AMD Announces Next-Generation Leadership Products at Computex 2019 Keynote

— 3rd Gen AMD Ryzen™ desk­top pro­ces­sor fami­ly based on new high-per­for­mance “Zen 2” core inclu­des hig­hest per­for­mance 12 core desk­top pro­ces­sor ever1 —

— New RDNA gaming archi­tec­tu­re and upco­m­ing AMD Rade­on™ RX 5700-seri­es gra­phics cards will acce­le­ra­te the future of PC, con­so­le, and cloud gaming —

— World’s first PCIe® 4.0 rea­dy desk­top PC plat­form with broa­dest eco­sys­tem rea­di­ness in AMD histo­ry avail­ab­le plan­ned for July 2019 —




AMD (NASDAQ: AMD) today again made tech­no­lo­gy histo­ry with the announ­ce­ment of high-per­for­mance 7nm-based com­pu­ting and gra­phics pro­ducts that are expec­ted to deli­ver new levels of per­for­mance, fea­tures and expe­ri­en­ces for PC gamers, enthu­si­asts and con­tent creators. During the first-ever Com­putex ope­ning key­note, AMD Pre­si­dent and CEO Dr. Lisa Su announced:

  • The new “Zen 2” core wide­ly out­per­forms the his­to­ri­cal genera­tio­nal per­for­mance impro­ve­ment indus­try trend, up to 15% esti­ma­ted inst­ruc­tions per clock (IPC)2 uplift over the pre­de­ces­sor “Zen” archi­tec­tu­re. The “Zen 2” CPU core powe­ring the next-genera­ti­on AMD Ryzen and EPYC™ pro­ces­sors also inclu­des signi­fi­cant design impro­ve­ments inclu­ding lager cache sizes and a rede­si­gned floa­ting point engine.
  • The 3rd Gen AMD Ryzen desk­top pro­ces­sor fami­ly, inclu­ding the new 12-core Ryzen 9 pro­ces­sor, offers lea­ders­hip per­for­mance.1
  • The AMD X570 chip­set for socket AM4, the world’s first PCIe 4.0 sup­por­ted chip­set with more than 50 new mother­boards at launch.
  • RDNA gaming archi­tec­tu­re desi­gned to dri­ve the future of PC gaming, con­so­le, and cloud, anti­ci­pa­ted to deli­ver incredi­ble per­for­mance, power, and memo­ry effi­ci­en­cy in a smal­ler package.
  • The 7nm AMD Rade­on RX 5700-seri­es gaming gra­phics card fami­ly fea­turing high-speed GDDR6 memo­ry and sup­port for the PCIe 4.0 interface.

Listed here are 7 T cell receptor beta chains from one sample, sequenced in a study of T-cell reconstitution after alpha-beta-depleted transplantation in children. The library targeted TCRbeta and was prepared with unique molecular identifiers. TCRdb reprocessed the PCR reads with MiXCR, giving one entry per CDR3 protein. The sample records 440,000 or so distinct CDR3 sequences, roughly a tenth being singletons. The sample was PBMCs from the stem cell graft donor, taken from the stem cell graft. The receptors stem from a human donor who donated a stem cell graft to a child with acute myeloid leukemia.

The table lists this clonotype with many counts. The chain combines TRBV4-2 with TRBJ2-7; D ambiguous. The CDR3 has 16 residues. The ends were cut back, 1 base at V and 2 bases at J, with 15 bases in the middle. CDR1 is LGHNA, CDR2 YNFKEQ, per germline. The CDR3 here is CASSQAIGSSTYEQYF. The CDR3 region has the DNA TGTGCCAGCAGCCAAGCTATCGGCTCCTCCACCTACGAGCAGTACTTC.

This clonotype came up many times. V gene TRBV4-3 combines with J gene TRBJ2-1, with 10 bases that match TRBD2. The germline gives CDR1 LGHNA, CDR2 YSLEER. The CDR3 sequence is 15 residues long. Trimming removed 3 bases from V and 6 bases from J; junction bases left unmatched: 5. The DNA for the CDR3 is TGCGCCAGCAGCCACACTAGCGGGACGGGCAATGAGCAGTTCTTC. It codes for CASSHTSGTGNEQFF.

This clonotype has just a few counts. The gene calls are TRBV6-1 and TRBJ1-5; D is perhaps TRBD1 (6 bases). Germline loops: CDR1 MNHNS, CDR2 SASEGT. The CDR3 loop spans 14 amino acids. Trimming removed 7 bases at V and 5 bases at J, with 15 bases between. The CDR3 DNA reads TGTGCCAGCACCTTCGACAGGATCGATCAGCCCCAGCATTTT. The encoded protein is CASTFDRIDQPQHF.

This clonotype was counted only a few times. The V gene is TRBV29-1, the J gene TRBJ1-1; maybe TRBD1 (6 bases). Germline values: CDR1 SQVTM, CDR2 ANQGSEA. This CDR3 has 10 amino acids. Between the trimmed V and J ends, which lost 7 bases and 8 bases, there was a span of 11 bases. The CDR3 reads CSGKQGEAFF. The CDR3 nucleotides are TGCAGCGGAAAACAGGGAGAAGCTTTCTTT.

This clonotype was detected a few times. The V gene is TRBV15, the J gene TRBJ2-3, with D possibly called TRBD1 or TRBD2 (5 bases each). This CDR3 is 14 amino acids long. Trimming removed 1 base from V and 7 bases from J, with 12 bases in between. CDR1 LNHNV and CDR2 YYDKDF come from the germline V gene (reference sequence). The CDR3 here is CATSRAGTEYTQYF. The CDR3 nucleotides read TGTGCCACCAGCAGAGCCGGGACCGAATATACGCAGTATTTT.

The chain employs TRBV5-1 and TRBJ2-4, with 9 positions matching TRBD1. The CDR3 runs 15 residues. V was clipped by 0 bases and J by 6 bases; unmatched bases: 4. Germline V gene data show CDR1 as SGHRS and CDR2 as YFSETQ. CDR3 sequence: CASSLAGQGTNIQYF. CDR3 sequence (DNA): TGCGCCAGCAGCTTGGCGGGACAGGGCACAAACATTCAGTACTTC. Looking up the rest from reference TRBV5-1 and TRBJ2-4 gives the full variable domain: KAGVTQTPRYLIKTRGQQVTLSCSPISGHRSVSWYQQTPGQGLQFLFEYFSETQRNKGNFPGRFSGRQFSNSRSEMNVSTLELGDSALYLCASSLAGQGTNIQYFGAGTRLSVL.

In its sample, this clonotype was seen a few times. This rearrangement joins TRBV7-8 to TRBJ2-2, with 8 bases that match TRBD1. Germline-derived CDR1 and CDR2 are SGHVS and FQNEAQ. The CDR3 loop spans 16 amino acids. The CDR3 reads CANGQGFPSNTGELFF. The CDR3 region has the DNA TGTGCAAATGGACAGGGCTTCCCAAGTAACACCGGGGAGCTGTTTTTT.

Dr. Su was joi­ned by fel­low tech­no­lo­gy lea­ders Micro­soft Cor­po­ra­te Vice Pre­si­dent of OS Plat­forms Roan­ne Sones, Asus Chief Ope­ra­ting Offi­cer Joe Hsieh, Acer Co-Chief Ope­ra­ting Offi­cer Jer­ry Kao and a host of other signi­fi­cant indus­try play­ers to show­ca­se the bre­adth and depth of the AMD high-per­for­mance com­pu­ting and gra­phics ecosystem.

2019 is off to an incredi­ble start for AMD as we cele­bra­te 50 years of inno­va­ti­on by deli­vering lea­ders­hip pro­ducts to push the limits of what is pos­si­ble with com­pu­ting and gra­phics tech­no­lo­gy,” said Dr. Su. “We made signi­fi­cant stra­te­gic invest­ments in next-genera­ti­on cores, a bre­akthrough chip­let design approach, and advan­ced pro­cess tech­no­lo­gies to deli­ver lea­ders­hip 7nm pro­ducts to our high-per­for­mance com­pu­ting eco­sys­tem. We are extre­me­ly exci­ted to kick-off Com­putex 2019 tog­e­ther with our indus­try part­ners as we pre­pa­re to bring our next genera­ti­on of Ryzen desk­top and EPYC ser­ver pro­ces­sors and Rade­on RX gaming gra­phics cards to market.” 

AMD High-Performance Desktop Updates

Con­ti­nuing its path of PC lea­ders­hip and indus­try firsts, AMD announ­ced the 3rd Gen AMD Ryzen desk­top pro­ces­sor, the most advan­ced desk­top pro­ces­sor in the world3 with ground-brea­king per­for­mance across gaming, pro­duc­ti­vi­ty, and con­tent crea­ti­on app­li­ca­ti­ons. Based on the new “Zen 2” core archi­tec­tu­re with AMD chip­let design approach, 3rd Gen AMD Ryzen desk­top pro­ces­sors are expec­ted to offer more per­for­mance-cri­ti­cal on-die cache than ever befo­re to unleash eli­te gaming per­for­mance. Addi­tio­nal­ly, all 3rd Gen Ryzen desk­top pro­ces­sors are sup­por­ted by the world’s first PCIe 4.0 PC rea­di­ness for the most advan­ced mother­boards, gra­phics, and sto­rage tech­no­lo­gies avail­ab­le, set­ting a new stan­dard of per­for­mance and pro­vi­ding the ulti­ma­te con­su­mer experience.

With the 3rd Gen AMD Ryzen desk­top pro­ces­sor fami­ly, AMD intro­du­ced a new cate­go­ry of Ryzen 9 desk­top pro­ces­sor with the flagship 12 core/24 thread Ryzen 9 3900X. Pushing the high-per­for­mance enve­lo­pe for socket AM4 by offe­ring lea­ders­hip per­for­mance1, the fami­ly is roun­ded out with 8 core Ryzen 7 models and 6 core Ryzen 5 models.

During the key­note, Dr. Su show­ed various live demons­tra­ti­ons high­ligh­t­ing lea­ders­hip per­for­mance of the 3rd Gen Ryzen desk­top pro­ces­sors ver­sus com­pe­ti­ti­ve pro­duc­tion parts:

  • Ryzen™ 7 3700X vs. i7-9700K with real-time ren­de­ring: The Ryzen 7 3700X offe­red 1% more  sin­gle-threa­ded, and 30% more in mul­ti-threa­ded per­for­mance.4
  • Ryzen™ 7 3800X vs. i9-9900K with PlayerUnknown’s Batt­le­grounds game­play: The Ryzen 7 3800X matched the per­for­mance of the i9-9900K.5
  • Ryzen™ 9 3900X vs. i9-9920X with Blen­der Ren­der: The Ryzen 9 3900X beat the Intel i9 9920X by more than 16%.6

3rd Gen AMD Ryzen Desktop Processor Line-up and Availability

Model Cores/
TDP7 (Watts) Boost/Base Freq. (GHz) Total Cache (MB) PCIe4.0 Lanes (processor+AMD X570) SEP8 (USD) Expec­ted Availability
Ryzen™ 9 3900X CPU 12/24 105W 4.6/3.8 70 40 $499 July 7, 2019